Trump’s first mistake was to assume that sanctions can force North Korea to give up its nuclear weapons. Overestimating the leverage of sanctions led him to refuse, at the Hanoi summit of February 2019, an offer that would have achieved a more modest goal: freezing nuclear development. North Korea proposed the verified dismantlement of its main nuclear weapons facility at Yongbyon and a formal moratorium on nuclear and long-range missile tests, in exchange for a lifting of five of the eleven UN sanctions resolution. The offer did not include the existing nuclear arsenal itself. Trump walked away, visibly hoping that North Korea would offer disarmament if pressed longer. In vain.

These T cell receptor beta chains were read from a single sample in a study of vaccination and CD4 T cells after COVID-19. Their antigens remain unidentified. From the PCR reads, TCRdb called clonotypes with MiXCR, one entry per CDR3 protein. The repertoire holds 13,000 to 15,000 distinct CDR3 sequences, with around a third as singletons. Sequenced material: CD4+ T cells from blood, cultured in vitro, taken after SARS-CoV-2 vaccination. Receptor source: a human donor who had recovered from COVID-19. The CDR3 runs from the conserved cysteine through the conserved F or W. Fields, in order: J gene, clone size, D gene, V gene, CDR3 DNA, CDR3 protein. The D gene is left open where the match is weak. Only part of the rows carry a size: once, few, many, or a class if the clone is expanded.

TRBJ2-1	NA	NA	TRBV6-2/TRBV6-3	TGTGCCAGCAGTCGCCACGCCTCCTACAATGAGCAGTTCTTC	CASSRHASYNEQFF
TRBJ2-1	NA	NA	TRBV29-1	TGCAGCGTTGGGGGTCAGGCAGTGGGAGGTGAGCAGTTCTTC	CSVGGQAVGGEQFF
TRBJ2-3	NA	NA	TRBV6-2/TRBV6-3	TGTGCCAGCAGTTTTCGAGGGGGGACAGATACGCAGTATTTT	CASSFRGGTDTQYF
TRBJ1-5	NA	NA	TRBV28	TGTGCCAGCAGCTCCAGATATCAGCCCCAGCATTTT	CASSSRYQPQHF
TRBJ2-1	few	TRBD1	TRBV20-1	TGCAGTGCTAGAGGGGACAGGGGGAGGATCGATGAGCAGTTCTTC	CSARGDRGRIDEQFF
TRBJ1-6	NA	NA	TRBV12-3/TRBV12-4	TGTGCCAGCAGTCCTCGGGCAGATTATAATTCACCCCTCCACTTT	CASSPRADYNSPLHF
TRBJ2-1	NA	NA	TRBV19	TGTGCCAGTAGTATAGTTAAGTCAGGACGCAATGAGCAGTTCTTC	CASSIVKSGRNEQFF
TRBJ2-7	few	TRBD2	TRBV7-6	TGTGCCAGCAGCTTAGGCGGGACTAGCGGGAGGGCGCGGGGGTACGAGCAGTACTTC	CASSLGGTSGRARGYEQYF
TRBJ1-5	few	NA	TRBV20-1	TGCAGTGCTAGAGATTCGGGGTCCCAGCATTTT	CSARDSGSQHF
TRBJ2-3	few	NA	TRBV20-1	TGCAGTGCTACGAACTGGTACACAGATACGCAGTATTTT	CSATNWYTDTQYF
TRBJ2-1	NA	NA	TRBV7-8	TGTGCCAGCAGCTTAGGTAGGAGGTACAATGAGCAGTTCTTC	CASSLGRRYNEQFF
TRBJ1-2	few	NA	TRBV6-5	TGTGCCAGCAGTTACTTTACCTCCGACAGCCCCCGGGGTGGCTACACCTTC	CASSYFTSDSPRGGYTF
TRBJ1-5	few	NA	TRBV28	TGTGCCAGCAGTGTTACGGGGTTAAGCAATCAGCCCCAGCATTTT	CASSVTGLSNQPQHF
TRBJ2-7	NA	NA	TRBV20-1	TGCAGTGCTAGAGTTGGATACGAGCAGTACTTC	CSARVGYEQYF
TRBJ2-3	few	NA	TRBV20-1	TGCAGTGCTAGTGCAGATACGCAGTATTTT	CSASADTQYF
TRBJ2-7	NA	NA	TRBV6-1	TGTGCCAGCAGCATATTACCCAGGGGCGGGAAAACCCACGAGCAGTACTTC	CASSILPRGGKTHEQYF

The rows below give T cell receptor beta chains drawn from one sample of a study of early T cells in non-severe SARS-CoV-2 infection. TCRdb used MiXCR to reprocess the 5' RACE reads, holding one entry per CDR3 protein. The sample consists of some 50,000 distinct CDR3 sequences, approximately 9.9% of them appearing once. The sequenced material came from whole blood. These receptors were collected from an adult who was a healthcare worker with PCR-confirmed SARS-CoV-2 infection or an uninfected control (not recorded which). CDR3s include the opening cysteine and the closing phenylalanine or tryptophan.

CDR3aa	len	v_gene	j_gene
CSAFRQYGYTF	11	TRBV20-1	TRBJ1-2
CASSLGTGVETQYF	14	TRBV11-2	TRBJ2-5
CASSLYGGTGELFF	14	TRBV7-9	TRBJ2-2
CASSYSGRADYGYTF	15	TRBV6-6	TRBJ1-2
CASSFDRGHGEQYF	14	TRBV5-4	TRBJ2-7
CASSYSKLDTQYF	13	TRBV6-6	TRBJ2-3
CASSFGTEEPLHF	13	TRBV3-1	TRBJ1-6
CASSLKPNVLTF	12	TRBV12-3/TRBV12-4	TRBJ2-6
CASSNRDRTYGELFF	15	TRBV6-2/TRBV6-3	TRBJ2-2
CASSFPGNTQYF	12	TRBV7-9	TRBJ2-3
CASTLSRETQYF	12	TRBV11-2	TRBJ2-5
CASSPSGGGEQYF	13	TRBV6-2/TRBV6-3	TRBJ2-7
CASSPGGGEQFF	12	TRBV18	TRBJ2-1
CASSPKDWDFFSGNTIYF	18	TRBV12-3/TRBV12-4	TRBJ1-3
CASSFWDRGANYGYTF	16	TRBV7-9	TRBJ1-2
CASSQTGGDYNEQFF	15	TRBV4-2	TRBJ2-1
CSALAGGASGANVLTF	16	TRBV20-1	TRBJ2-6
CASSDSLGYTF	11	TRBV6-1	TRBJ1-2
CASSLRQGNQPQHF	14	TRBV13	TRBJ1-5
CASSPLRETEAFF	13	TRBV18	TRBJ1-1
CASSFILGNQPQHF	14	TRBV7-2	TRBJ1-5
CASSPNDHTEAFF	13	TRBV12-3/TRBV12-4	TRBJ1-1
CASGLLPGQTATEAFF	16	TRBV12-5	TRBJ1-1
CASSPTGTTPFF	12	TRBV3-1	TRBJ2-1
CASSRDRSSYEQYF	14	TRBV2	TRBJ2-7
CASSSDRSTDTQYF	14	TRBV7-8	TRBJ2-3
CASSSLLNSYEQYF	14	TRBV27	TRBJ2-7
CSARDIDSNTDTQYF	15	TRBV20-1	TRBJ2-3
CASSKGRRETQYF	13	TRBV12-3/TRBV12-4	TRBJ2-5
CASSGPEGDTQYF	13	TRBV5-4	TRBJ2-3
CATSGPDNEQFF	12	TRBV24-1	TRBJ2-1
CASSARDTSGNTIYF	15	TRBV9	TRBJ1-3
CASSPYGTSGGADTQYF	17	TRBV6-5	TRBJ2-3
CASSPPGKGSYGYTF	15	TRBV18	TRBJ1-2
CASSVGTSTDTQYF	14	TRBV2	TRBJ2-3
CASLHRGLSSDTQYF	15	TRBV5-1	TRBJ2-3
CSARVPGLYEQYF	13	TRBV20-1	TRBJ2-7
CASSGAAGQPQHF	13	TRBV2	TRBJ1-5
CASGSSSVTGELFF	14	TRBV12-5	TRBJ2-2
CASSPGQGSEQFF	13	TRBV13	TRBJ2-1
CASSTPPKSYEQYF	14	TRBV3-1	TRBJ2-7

Trump and his administration have often maintained that sanctions impose on North Korea a clear choice between poverty with nuclear weapons and prosperity without. That framing, repeated by National Security Adviser Robert O’Brien recently, ignores North Korean security concerns. From Pyongyang’s perspective, the choice is between poverty and potential annihilation. The pattern they see is the U.S. first disarming countries and later turning on them once they are vulnerable, be it in Iraq, Libya, or Iran. Kim accordingly stressed in his January 1st speech the “resolution never to barter the security and dignity of the state and the safety of its future” under pressure of sanctions.